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The Future of Hove's YMCA

Youth services have been hit terribly hard in our city because they are not seen as 'protected funding' by our national government or local council. As chair of governors of a local school I know full well that when funding is irresponsibly cut from community services it's our our public services that pick up the pieces.

The YMCA provide really first rate services here and despite severe cuts to their funding have found ingenious ways of maintaining their work by doing things like partnering with local schools to share budgets. But even that isn't enough to weather another set of cuts that will reduce their funding by hundreds of thousands of pounds. 

The YMCA in Marmion Road, near Stoneham Park, in Hove was built in the 1930's. For generation after generation it has provided the space and facilities for exactly the kind of structured activity that young people desperately need. But the building needs at least £100,000 of investment, which the YMCA don't have. So they are looking into options regarding it's long-term future which range from fund-raising through to developing the site into housing and investing the proceeds into youth work.

Due to a few mistakes, word about the possible closure leaked out and YMCA staff and local residents found this out by reading about it in the media. People were understandably very upset.

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When I found out ten days ago I went to see the CEO of our YMCA, David Standing. I offered to chair a public meeting as a matter of urgency so that residents and parents could understand what was happening and make sure their voice was heard. 

The meeting took place yesterday and it was really good of David and the national Chair of Trustees for YMCA, his senior team, plus the architect responsible any potential redevelopment to attend. As always in these situations I'm keen to work with local politicians from all parties so it was really good of Tory ward councillors Gary and Robert to come and fully participate too. 

As you'd imagine, the meeting was well attended and at times heated as people voiced deep concerns about the loss of yet another community facility. But this is the sign of a healthy community and a productive public meeting and I learned a huge amount from the meeting.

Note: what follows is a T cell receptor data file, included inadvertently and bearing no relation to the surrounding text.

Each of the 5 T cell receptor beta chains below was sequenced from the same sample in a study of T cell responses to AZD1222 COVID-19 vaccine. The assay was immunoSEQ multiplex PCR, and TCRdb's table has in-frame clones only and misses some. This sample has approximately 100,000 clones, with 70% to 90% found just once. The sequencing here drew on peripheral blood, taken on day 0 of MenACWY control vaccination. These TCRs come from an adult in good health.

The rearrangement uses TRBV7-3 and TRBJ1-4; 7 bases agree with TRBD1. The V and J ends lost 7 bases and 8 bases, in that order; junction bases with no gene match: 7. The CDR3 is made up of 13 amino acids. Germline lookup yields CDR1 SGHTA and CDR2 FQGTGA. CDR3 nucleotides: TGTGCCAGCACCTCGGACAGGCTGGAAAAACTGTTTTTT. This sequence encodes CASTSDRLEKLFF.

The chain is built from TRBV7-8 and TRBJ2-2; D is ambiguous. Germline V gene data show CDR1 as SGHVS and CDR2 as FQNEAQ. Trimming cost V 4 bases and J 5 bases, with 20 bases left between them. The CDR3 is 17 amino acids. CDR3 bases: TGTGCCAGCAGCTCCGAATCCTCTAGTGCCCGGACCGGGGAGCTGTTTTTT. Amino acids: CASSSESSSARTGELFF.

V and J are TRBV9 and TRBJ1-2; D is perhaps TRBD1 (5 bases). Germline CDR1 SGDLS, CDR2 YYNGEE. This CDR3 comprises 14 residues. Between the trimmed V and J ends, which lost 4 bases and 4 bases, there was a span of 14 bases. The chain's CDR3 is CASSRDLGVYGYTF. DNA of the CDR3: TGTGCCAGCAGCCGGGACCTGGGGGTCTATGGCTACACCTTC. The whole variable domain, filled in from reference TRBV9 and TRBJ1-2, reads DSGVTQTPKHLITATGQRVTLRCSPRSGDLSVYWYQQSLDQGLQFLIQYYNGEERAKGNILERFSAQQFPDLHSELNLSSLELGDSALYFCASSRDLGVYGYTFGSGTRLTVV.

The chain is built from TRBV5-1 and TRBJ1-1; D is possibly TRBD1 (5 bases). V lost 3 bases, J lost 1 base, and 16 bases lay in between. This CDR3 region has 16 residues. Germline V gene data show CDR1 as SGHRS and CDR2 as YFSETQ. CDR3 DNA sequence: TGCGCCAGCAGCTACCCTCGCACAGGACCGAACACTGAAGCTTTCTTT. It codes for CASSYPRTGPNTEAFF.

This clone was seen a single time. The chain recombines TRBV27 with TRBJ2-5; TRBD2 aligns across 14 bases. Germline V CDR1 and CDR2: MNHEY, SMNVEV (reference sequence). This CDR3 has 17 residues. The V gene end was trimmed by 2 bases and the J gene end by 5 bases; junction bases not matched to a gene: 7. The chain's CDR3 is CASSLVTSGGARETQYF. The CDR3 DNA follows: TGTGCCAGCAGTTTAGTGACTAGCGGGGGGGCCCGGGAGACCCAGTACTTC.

The YMCA have not agreed anything about the future of the building yet and services are protected for the next 18 months regardless of any decisions about the long-term. Questions that were put to the YMCA about the timing of decisions, the amount of fund-raising that would be needed to keep the building operational, and the planning process, will all be answered in the coming weeks. I'm looking into ways of keeping residents informed as many aren't on social media, so next week my wonderful teams of volunteers will distribute an update to keep people in the loop. 

In my experience the void that is created when communities find out decisions are being made without their knowledge is usually filled with anger. Now I'm MP I was really keen to call this meeting so the community can begin to feel part of the process that will now unfold. I have committed to keeping people updated and to chairing further meetings - it's important we capture the insight and expertise of residents so that we as a community can come together to tackle the problems that cuts to services will inflict on young people and others who reply on community-based services. 

One possibility for the way forward is to part-develop the site. This was an idea that came from a local resident and will now be explored by the architect and YMCA team. See, good things happen when we come together!

And rest assured that I will be taking these experiences with me to parliament too in order to hold those people making decisions at the top fully accountable for the impact it has in our neighbourhoods.

All the best, Peter

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